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Among women with opioid use disorder (OUD) at high risk for unintended pregnancy, on-site contraceptive services coupled with financial incentives to attend follow-up visits to assess contraceptive satisfaction was a significantly more effective and cost-beneficial intervention than without incentives or with usual care, according to a prospective randomized clinical trial in JAMA Psychiatry.
“Ten years ago, we published a study that found that 86% of a large sample of pregnant women using opioids reported that their pregnancies were unintended. That rate is nearly double that of the general population,” said principal investigator Sarah Heil, PhD, a professor of psychiatry and psychological science at the University of Vermont Larner College of Medicine in Burlington. “This suggested a substantial unmet contraceptive need among women with OUD, but there was very little in the scientific literature about how to address the gap between women’s reproductive intentions and their contraceptive behavior.”
The study consisted of 138 women, aged 20 to 44 years, who were receiving medication for OUD and at high risk for an unintended pregnancy at trial enrollment between May 2015 and September 2018.
The women were randomly assigned to receive 1 of 3 conditions: usual care, such as information about contraceptive methods and community health care facilities (the control group, n = 48); onsite contraceptive services adapted from the WHO, including 6 months of follow-up visits to assess method satisfaction and delivered in a facility colocated with the Chittenden Clinic, an opioid treatment program in Burlington (n = 48); and the same on-site contraceptive services, plus financial incentives for attending the follow-up visits (n = 42).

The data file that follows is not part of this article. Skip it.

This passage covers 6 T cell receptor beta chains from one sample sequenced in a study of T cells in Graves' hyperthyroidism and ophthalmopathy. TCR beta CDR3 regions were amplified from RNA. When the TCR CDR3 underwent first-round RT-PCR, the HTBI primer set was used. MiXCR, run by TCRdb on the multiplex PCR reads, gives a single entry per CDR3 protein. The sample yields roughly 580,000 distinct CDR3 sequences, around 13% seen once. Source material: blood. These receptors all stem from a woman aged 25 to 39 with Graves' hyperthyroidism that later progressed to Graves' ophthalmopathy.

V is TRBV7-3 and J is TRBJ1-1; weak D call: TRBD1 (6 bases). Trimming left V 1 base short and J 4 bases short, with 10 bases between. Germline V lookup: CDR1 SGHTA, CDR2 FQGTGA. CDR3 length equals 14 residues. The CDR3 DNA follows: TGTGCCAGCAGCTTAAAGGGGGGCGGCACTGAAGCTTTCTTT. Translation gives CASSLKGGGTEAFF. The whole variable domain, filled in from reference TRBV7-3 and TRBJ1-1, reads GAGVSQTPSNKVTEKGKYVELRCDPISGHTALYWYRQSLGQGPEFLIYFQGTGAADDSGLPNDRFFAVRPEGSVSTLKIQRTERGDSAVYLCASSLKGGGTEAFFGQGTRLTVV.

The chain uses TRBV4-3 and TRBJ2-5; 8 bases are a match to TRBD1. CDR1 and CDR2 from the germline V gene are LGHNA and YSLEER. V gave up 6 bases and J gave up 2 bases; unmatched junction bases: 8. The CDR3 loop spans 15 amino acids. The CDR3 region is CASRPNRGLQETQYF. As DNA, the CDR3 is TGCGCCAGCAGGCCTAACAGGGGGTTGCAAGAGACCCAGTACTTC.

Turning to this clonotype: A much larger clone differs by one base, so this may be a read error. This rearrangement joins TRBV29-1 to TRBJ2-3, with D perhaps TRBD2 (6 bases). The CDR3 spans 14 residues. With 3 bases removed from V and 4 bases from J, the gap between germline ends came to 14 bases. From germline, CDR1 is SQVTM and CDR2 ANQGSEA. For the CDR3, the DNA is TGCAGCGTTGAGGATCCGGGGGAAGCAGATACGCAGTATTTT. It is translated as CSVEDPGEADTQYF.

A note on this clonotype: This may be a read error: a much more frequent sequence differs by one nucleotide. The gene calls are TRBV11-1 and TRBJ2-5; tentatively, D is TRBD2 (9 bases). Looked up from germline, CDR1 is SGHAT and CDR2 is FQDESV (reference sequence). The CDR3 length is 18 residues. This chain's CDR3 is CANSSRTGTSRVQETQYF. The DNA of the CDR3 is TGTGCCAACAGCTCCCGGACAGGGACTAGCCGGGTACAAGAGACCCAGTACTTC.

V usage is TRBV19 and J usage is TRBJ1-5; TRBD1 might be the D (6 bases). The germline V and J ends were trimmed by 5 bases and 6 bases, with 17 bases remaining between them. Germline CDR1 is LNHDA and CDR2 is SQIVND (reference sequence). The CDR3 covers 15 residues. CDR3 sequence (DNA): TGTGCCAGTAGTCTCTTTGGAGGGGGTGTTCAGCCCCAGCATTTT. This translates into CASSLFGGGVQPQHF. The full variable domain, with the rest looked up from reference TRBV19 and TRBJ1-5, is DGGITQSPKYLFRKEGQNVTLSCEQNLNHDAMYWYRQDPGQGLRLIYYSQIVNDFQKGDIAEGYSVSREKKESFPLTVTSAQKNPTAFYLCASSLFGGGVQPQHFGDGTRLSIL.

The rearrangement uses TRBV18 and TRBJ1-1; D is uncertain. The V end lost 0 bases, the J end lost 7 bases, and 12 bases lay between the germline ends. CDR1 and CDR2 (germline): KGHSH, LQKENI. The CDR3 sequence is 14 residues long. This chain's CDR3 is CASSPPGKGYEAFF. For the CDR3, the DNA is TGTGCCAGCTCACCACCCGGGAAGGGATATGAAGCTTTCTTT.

“The incentives were gift cards, not cash, that progressively increased in value from a low of $15 to a high of $47.50,” Heil said. “Each participant could choose gift cards for retailers that she preferred. But the women were never required to use a method, and incentives were not linked in any way to contraceptive use.”
Follow-up visits occurred once a week for 2 months, followed by every other week for 2 months, then monthly for the last 2 months, “because data shows prescription contraceptive discontinuation is highest right after initiation and then progressively decreases over time,” Heil said.
The percentage of participants with verified prescription contraceptive use at the 6-month end-of-treatment assessment was 10.4% for usual care, 29.2% for contraceptive services without incentives, and 54.8% for contraceptive services with incentives (P < .001). Those effects also were sustained at the 12-month final assessment: 6.3%, 25.0%, and 42.9%, respectively (P < .001).
The percentage of participants with an unintended pregnancy during the 12-month trial was 22.2%, 16.7%, and 4.9%, respectively (P = .03). Each dollar invested also yielded an estimated $5.59 in societal cost-benefits for contraceptive services vs usual care, $6.14 for contraceptive services plus incentives vs usual care, and $6.96 for combining incentives with contraceptive services vs contraceptive services alone.
Clinicians should be aware that many women with OUD at risk for unintended pregnancy are interested in more effective contraceptive methods, including LARCs, but rarely are able to secure them in the current health care system.
“Colocating contraceptive services with an opioid treatment program, with or without the addition of incentives, helps decrease unmet contraceptive need, so we encourage contraceptive service providers to look for opportunities to work with opioid treatment programs in their community,” she said.